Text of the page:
December 8, 2019
Second Sunday of Advent, Year A
As every year, on the Second Sunday of Advent, the liturgy presents us the figure of John the Baptist, the first of the two great figures that accompany our Advent journey.
To assist us in recognizing this, Matthew first gives us information about his clothes: John wore clothing made of camel’s hair and had a leather belt around his waist (Mt. 3:4). It’s not a mere annotation or an unimportant detail, but an obvious reference to the clothing of the prophet Elijah who, just at the beginning of his mission, is described as “a man covered with a hairy garment with a leather belt around his waist” (2Kings 1:8).
With this apparel connection, the evangelist appears to want to tell us: see, Elijah has returned, and that was the sign expected for centuries, the sign that states unequivocally the Messiah is coming. Because, according to the prophet Malachi (Mal 3:23), the Lord would send the prophet Elijah: “See, I will send the prophet Elijah to you before that great and dreadful day of the LORD comes” (Mal 4:5). Later, on two occasions (Mt 11:10; 17:10-13), Jesus will confirm this identification between Elijah and John.
This means that, with the appearance of John in the desert, all messianic expectation of the people of Israel is to about to take place, something great is about to happen.
Such news creates movement, expectation, awakens hope: the people go to the desert, a place of conversion and listening, to see this new Elijah sent from heaven.
And in the desert, John proclaims (3:1) “the kingdom of heaven is at hand.” That is, he confirms the good news that all were waiting, the news that God is drawing near, that He keeps His promises, that He is about to visit His people. “One is coming after me…” (3:11) says John.
If it is so that the kingdom is close at hand, then we must prepare ourselves to welcome it, and this is precisely the work of the Baptist. The evangelist Matthew is concerned to insert here the prophecy of Isaiah (Is 40:3), where a mysterious voice proclaims, “prepare the way of the Lord”, a “highway” on which the Lord would return.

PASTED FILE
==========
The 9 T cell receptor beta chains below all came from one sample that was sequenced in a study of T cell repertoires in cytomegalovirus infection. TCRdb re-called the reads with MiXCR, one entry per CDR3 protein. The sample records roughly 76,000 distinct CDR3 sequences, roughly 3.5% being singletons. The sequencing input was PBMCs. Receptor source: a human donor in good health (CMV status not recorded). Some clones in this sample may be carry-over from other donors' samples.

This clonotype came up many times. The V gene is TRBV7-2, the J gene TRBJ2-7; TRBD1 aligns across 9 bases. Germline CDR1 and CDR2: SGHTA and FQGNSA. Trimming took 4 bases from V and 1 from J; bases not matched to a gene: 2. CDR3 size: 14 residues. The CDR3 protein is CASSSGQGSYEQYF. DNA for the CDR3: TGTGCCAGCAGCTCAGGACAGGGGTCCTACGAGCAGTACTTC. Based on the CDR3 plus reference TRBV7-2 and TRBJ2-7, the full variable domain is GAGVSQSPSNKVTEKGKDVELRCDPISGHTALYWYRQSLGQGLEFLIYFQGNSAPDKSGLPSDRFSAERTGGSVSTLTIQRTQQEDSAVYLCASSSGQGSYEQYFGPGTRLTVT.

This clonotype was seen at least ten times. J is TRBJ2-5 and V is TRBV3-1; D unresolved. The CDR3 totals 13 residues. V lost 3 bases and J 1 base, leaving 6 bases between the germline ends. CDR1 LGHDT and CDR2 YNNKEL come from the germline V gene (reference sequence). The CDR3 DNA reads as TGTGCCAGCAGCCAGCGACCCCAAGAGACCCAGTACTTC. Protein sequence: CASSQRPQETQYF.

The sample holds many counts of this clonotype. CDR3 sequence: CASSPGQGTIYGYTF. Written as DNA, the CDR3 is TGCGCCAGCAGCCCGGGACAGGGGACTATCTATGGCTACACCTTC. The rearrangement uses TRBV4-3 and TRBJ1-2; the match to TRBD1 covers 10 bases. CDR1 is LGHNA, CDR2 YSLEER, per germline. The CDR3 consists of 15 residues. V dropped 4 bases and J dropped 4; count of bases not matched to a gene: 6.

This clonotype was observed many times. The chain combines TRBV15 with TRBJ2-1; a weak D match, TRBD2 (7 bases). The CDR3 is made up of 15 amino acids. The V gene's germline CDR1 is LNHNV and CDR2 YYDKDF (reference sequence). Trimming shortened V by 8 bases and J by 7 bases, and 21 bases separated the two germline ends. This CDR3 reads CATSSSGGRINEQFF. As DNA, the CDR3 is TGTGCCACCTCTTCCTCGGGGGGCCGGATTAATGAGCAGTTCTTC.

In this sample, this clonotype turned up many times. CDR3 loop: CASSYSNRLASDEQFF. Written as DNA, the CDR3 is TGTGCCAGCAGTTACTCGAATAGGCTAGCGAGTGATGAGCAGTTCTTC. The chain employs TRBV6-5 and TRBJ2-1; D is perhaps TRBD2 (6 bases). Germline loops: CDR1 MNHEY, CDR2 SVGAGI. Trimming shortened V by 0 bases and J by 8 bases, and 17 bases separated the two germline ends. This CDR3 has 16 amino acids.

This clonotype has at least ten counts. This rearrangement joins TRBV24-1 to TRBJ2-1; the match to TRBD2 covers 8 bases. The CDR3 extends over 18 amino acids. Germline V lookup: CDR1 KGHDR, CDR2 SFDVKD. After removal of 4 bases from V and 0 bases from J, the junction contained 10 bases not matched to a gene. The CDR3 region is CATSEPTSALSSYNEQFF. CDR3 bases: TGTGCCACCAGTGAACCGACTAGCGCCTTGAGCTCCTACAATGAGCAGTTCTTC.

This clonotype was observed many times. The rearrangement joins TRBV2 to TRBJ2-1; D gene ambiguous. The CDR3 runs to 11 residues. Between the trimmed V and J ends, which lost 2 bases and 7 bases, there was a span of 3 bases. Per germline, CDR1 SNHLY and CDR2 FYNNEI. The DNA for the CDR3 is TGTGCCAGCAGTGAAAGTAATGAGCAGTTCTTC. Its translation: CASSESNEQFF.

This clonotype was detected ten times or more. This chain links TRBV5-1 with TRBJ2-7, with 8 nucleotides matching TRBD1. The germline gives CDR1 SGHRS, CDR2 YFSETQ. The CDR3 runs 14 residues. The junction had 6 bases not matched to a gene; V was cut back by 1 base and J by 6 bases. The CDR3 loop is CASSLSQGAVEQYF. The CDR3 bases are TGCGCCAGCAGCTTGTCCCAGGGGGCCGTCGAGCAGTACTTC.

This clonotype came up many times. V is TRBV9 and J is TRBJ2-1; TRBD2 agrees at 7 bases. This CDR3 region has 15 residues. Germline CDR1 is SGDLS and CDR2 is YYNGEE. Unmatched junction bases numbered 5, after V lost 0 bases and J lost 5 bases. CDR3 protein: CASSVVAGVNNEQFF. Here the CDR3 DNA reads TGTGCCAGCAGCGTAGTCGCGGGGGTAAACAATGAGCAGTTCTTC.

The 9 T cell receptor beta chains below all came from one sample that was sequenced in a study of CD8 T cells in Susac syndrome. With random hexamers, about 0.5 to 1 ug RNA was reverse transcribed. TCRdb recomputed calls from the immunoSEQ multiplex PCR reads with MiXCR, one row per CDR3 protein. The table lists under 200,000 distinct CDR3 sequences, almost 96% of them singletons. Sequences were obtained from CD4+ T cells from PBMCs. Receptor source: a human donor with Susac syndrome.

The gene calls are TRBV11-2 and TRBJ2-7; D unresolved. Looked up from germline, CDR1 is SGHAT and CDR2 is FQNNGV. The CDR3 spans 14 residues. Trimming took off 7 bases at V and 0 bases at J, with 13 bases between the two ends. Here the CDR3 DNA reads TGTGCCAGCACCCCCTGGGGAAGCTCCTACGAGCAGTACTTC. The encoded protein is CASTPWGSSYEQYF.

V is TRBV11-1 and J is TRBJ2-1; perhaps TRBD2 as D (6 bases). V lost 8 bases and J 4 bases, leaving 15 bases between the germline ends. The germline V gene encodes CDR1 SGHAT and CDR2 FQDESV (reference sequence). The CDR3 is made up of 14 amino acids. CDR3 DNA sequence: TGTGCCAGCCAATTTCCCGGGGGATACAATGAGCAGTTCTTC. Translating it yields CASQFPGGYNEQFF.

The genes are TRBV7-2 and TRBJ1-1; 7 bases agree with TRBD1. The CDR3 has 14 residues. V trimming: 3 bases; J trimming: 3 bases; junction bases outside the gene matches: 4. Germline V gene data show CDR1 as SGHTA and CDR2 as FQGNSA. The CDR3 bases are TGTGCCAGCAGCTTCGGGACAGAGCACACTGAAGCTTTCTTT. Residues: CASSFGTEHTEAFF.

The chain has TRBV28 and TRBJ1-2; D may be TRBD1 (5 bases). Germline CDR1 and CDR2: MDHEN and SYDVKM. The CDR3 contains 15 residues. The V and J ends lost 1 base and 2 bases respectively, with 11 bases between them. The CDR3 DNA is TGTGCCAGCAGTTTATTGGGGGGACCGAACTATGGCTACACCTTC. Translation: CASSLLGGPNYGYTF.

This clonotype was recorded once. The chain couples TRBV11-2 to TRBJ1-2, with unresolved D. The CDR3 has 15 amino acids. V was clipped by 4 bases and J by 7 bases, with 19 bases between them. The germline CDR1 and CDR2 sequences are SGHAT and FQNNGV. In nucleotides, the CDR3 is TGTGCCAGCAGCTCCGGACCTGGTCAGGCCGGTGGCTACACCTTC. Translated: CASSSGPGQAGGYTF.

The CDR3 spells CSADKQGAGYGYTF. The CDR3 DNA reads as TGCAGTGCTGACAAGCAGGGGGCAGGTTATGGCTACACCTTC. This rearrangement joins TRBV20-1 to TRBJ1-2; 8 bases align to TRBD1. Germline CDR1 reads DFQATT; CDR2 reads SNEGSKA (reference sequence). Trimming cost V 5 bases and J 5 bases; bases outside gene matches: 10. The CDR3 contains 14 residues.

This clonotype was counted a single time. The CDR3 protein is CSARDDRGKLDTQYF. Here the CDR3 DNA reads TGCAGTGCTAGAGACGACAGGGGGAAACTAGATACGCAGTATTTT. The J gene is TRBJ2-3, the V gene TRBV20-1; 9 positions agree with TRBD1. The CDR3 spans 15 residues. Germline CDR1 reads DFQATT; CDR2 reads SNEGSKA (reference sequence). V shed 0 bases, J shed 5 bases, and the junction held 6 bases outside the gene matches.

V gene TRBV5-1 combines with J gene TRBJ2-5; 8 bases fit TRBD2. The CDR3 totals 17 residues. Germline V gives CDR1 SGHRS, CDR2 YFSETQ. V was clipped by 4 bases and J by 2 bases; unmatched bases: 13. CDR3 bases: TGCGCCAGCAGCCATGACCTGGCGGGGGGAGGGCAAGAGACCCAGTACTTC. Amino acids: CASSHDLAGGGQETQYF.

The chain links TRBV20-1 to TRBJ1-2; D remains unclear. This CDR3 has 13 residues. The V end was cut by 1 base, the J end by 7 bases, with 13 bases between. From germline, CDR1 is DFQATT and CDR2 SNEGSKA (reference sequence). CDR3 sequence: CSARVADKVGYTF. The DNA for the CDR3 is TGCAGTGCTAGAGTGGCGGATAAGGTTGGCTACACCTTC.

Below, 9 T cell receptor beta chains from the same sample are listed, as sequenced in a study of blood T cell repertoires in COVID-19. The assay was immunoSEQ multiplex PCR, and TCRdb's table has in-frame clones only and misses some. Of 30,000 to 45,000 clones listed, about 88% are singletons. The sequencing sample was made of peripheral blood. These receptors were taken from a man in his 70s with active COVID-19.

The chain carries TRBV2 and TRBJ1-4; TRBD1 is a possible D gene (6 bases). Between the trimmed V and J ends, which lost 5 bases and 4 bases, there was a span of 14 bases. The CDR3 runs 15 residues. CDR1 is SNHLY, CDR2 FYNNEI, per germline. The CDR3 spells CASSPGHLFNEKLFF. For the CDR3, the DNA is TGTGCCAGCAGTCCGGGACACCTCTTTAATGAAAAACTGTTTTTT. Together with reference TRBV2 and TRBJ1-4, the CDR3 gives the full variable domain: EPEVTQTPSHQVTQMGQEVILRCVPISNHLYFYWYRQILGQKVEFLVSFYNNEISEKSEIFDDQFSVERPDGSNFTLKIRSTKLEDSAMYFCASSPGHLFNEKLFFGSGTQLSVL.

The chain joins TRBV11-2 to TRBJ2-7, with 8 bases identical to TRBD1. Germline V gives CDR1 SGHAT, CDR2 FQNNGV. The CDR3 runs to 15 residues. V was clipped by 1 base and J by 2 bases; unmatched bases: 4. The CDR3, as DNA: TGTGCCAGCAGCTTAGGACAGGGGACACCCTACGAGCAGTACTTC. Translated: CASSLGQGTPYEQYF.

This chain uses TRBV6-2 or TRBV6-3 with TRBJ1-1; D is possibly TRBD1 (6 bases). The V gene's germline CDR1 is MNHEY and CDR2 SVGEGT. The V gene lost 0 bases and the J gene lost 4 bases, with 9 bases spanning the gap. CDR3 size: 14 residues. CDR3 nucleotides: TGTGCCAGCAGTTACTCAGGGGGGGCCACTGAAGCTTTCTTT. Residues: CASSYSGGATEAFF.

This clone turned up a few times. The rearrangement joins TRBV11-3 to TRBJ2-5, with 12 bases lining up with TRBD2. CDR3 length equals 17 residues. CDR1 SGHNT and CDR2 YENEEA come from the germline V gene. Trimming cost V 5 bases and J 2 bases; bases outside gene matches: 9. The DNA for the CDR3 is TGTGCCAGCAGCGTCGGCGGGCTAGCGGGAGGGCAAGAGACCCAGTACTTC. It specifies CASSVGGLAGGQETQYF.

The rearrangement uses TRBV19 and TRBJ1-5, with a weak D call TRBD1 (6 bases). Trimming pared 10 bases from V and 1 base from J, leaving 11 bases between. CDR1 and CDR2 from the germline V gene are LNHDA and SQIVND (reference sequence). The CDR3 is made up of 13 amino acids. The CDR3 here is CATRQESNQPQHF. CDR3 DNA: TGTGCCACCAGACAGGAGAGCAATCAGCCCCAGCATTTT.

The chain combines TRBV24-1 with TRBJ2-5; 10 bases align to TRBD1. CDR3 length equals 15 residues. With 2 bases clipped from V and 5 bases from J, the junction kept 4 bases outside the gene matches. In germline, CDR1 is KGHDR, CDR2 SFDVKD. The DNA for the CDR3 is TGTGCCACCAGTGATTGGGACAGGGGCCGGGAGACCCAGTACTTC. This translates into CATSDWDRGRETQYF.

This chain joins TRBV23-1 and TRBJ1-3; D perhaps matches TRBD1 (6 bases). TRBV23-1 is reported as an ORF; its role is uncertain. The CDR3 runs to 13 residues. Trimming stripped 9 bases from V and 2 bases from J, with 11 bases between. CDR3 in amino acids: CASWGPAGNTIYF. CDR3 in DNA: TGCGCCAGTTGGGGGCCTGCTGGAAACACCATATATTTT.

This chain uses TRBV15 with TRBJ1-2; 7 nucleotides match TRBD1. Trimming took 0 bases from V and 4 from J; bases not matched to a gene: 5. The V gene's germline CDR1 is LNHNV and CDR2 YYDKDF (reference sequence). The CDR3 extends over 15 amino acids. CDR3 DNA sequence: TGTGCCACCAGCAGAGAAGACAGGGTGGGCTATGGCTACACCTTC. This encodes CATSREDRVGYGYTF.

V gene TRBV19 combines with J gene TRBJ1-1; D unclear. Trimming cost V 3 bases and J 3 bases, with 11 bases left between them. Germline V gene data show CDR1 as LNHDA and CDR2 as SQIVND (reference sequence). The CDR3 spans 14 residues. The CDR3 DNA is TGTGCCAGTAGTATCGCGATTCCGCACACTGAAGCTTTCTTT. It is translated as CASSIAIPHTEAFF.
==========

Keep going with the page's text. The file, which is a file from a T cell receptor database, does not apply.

The voice is now heard again, and it is the voice of the Baptist. All have the flavor of a fulfillment that is beginning to happen.
It is the time of preparing oneself. The Baptist gives some very sober and essential indications about the process of this preparation.
Above all, he warns of a great danger: that of thinking to be ready by now.
It is the danger of the Pharisees and Sadducees (Mt 3:7 ff) who appear here for the first time in the Gospel. John interprets their thinking which is cradled in the idea that belonging to a people, to a tradition, is enough to feel secure, to feel right: “do not presume to say to yourselves, ‘We have Abraham as our father” (Mt 3:9). There is no point in appealing to this.
So, the real impediment in encountering the Lord, is, paradoxically, not sin, but the presumption to be right.
Furthermore, John does not ask to do anything specific: it’s not necessary to fast, nor to practice asceticism, nor to fulfill rites. Simply, one must convert.
The word conversion is a keyword of today’s Gospel: it occurs three times.
What does it mean to convert? It is what the people that come to John do spontaneously: “they were being baptized by him in the Jordan River as they acknowledged their sins” (Mt 3:6). Converting means entering a humble attitude that recognizes one’s unworthiness, the evil that lives there, the real need for salvation that opens one to the mercy of the Lord. For the evangelist Matthew, it’s the only way to prepare the way of the Lord.
It would seem so simple, and yet we know it’s not so.
Finally, the Messiah awaited by John the Baptist is first a judge and we understand it from the images that he uses to describe it: the ax placed at the root that cuts the trees that do not bear fruit (v.10); the winnowing fan that clears the threshing floor and burns the straw (v.12). They are images of a judge who does not use mercy but solves the problem of evil and sin just as everyone expected, just as man, on his own, can imagine by eliminating sin and sinner. They are words that also have a load of violence.
It will not happen exactly as he foresaw and the first to be surprised by this new and different Messiah will be the Baptist. He, who in today’s Gospel is so sure of himself and clear, from his prison cell, perplexed by what he hears about Jesus, Who does and says unforeseen and different things, will send his disciples to ask him: “Are you He who must come or must we expect another? (Mt 11:3). Are you really the one whose coming I announced in the Jordan when I called the people to conversion?”
In his answer, Jesus reminds him of the prophecies of Isaiah that we read in these Advent days: “The blind regain their sight, the lame walk, the lepers are purified, the deaf hear, the dead rise, the Gospel is announced to the poor” ( Mt 11:5). Yes! Jesus says, it is I, and I am doing what was written. He invites him to return to the true meaning of His coming, which is announced by the prophet Isaiah. Jesus, in other words, invites him to free himself of small personal expectations, to leave room for His word of salvation.
And this will be the personal conversion of the Baptist. And, perhaps, it should also be a little ours.